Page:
Ten years since the United Nations’ International Day of Microcredit and nine years since Muhammad Yunus and the Grameen Bank won the Nobel peace prize, microfinance is more relevant today to international development than it has been at any other point.
Pending the adoption of the Sustainable Development Goals (SDGs), we are confronted with the ‘historic responsibility’ of trying to concert global action to ensure the dignity, shared prosperity, and secured future well-being of people and the planet.
Microfinance, or financial services for the poor, offers a distinctively crosscutting tool capable of alleviating some of the most challenging issues of our time. These include, but are not limited to, ending extreme poverty and hunger, promoting gender equality, enabling access to healthcare, and promoting inclusive economic growth. Yet, financial services are not nearly as accessible as they ought to be to make a meaningful global impact across these fields.
Below I outline five reasons why we must continue to invest in financial services for the poor, in line with the five sustainable development goals in which microfinance is a critical part of the solution.
Microfinance is a proven part of the formula for beating extreme poverty
Financial services, such as savings, cash transfers and loans, are part of a powerful formula proven to lift millions of households from the direst forms of poverty. The graduation approach, which grew out of BRAC’s work with the ultra-poor, combines access to financial services with asset transfer, basic healthcare, hands on training, and social integration to create a powerful combination capable of putting households living under less than USD 0.80 per day, on a sustained path out of poverty. Once clients complete the programme, microfinance then helps to sustain that path. In Bangladesh, BRAC’s ultra-poor graduates have seen continued success, in part because they have continued to receive support from our microfinance programme.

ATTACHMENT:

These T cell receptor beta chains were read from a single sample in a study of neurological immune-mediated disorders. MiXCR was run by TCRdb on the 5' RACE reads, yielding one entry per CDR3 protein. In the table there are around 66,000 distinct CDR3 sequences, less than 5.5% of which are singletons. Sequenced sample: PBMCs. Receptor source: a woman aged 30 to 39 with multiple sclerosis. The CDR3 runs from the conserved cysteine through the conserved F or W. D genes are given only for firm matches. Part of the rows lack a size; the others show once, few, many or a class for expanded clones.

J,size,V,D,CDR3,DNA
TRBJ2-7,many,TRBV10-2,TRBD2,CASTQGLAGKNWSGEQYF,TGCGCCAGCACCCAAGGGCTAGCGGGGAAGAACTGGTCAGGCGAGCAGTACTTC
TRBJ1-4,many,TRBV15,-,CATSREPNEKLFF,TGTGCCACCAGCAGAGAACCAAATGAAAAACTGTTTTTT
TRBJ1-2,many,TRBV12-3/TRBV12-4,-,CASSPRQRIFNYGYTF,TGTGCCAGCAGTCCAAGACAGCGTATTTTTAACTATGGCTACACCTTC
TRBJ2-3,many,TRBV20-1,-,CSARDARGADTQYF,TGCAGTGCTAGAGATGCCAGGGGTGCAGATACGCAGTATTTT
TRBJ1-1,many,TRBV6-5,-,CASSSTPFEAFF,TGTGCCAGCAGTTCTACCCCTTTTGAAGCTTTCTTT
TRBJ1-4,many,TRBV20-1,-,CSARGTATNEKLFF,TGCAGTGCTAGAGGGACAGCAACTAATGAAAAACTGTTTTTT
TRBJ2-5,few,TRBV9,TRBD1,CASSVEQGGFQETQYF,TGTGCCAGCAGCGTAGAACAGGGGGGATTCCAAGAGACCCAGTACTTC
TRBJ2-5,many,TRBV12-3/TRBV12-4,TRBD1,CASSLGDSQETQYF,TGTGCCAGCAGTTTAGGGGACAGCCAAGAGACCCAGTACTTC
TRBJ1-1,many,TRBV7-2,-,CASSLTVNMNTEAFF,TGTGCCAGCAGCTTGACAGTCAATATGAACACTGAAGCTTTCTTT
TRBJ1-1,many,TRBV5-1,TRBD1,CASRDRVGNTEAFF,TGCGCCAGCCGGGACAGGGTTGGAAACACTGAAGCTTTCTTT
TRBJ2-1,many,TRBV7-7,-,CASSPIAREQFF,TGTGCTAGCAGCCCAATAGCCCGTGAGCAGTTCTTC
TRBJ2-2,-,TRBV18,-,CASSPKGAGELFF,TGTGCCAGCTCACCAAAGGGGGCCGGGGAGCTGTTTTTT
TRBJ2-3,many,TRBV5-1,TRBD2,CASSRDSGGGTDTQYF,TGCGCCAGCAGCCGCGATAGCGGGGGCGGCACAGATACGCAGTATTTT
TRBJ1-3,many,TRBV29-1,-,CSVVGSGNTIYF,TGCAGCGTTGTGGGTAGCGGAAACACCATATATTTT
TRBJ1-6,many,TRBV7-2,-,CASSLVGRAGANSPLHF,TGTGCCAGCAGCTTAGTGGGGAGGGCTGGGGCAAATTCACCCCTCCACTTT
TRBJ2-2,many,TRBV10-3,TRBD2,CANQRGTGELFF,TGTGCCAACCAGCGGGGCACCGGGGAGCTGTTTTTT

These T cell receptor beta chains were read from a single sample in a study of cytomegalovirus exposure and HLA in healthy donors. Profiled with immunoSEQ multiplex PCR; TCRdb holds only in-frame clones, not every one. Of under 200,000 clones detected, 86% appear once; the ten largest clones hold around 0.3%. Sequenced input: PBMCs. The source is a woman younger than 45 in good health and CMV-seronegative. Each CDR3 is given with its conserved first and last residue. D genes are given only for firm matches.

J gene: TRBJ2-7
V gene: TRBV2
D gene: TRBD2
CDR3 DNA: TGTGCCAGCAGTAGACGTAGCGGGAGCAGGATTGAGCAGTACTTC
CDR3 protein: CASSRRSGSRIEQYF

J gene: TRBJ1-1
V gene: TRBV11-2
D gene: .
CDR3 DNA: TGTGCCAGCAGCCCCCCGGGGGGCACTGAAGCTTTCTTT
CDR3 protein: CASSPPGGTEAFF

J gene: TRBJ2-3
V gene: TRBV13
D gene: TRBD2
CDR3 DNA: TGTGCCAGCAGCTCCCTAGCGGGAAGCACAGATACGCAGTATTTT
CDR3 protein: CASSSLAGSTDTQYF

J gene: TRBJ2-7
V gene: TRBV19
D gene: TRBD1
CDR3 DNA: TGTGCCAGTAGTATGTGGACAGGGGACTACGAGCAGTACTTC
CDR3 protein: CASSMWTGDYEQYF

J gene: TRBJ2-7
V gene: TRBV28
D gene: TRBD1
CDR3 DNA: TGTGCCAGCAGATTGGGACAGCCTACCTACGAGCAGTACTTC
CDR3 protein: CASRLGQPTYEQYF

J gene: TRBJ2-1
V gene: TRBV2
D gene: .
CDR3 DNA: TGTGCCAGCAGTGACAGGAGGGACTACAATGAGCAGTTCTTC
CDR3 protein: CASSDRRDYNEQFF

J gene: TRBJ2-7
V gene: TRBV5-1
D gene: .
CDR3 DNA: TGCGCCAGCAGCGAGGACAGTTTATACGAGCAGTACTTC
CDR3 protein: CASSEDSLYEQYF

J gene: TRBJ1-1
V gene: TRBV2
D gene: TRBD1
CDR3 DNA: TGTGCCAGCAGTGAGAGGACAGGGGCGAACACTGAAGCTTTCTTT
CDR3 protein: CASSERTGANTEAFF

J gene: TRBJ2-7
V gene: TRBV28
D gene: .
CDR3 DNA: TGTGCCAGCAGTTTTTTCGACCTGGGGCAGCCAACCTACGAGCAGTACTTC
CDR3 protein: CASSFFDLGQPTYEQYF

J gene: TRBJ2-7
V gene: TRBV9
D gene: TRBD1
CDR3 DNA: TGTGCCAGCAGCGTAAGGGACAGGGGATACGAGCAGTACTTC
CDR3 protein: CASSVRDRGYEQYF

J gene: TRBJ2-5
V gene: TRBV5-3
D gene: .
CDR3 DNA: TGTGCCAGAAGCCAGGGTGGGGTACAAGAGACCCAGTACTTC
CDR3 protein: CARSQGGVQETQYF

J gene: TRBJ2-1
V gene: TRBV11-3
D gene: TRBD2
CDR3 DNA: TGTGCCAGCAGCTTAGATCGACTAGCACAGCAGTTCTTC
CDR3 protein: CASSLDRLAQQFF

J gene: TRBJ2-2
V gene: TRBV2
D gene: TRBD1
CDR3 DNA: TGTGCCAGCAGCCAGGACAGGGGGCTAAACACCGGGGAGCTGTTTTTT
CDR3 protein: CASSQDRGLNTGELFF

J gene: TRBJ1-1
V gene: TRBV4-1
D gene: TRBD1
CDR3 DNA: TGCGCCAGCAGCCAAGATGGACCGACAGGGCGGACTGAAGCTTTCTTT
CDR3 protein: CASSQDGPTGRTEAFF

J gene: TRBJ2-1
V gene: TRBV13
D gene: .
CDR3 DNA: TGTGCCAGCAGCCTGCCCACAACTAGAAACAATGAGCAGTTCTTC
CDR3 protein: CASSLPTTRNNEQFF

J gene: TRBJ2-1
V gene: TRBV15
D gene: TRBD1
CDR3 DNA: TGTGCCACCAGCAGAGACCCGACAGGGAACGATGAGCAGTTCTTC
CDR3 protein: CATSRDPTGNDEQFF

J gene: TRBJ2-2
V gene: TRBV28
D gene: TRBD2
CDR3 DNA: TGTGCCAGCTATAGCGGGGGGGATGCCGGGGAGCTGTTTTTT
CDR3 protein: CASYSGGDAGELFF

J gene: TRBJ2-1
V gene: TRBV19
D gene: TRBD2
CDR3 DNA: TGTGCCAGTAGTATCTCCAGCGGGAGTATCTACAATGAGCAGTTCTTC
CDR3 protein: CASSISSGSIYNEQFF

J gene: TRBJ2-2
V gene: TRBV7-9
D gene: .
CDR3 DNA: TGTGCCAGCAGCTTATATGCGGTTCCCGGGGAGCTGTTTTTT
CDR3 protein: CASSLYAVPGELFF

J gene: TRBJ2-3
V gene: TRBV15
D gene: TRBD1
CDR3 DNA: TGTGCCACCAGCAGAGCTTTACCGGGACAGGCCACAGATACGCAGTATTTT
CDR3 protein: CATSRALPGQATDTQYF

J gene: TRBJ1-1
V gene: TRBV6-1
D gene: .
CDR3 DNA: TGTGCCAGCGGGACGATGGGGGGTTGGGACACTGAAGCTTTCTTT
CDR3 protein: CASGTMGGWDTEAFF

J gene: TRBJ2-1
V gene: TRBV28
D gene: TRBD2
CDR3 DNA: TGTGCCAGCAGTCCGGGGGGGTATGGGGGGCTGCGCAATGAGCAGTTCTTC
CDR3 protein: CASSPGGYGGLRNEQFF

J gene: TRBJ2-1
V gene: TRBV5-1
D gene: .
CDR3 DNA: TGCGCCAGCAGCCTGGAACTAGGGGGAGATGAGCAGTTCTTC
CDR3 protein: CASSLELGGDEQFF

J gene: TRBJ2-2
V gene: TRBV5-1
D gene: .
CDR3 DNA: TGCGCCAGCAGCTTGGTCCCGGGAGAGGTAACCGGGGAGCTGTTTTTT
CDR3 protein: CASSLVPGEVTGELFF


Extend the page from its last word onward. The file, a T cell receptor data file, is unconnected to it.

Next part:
Backed up by six randomised controlled trials from six countries, the graduation approach is gaining steady recognition as a means for governments to improve social safety nets, and enable the most vulnerable members of society to become healthy and active economic citizens. This recognition needs to turn to action.
Microfinance can boost agriculture and promote food security
With 70% of the world’s poor currently relying on agriculture for income and employment, the provision of agricultural financial services offers a critical lifeline to stimulate, stabilise and strengthen millions of farming enterprises. This in turn offers resilience to communities in the face of changing weather patterns, and enables farmers to meet food demand from millions of families worldwide.
In sub-Saharan African, where food insecurity is the most pronounced, organisations such as Opportunity International and One Acre Fund are making strides using tailored financial services to empower smallholder farmers through investment in new techniques, high quality seeds and fertilisers. These measures, being increasingly employed by MFIs globally are helping to strengthen local livelihoods, reduce dependence on imported food, and enable farming households to boost incomes and stabilise consumption, bringing benefits that accrue as wide as the community, and down to each individual household member. With growing demand for food caused by an increasing global population the implementation of these measures needs to accelerate.
Microfinance offers access to healthcare where other options are simply not available
Healthcare remains a vital service unavailable to those who need it most – the poor and vulnerable, yet universal access to affordable healthcare would require the mobilisation of huge public financial resources. When it comes to microfinance this lack of existing resources is our trade. Financial service providers have come up with innovative financing mechanisms that promote healthcare that have shown increasing evidence of positive impact.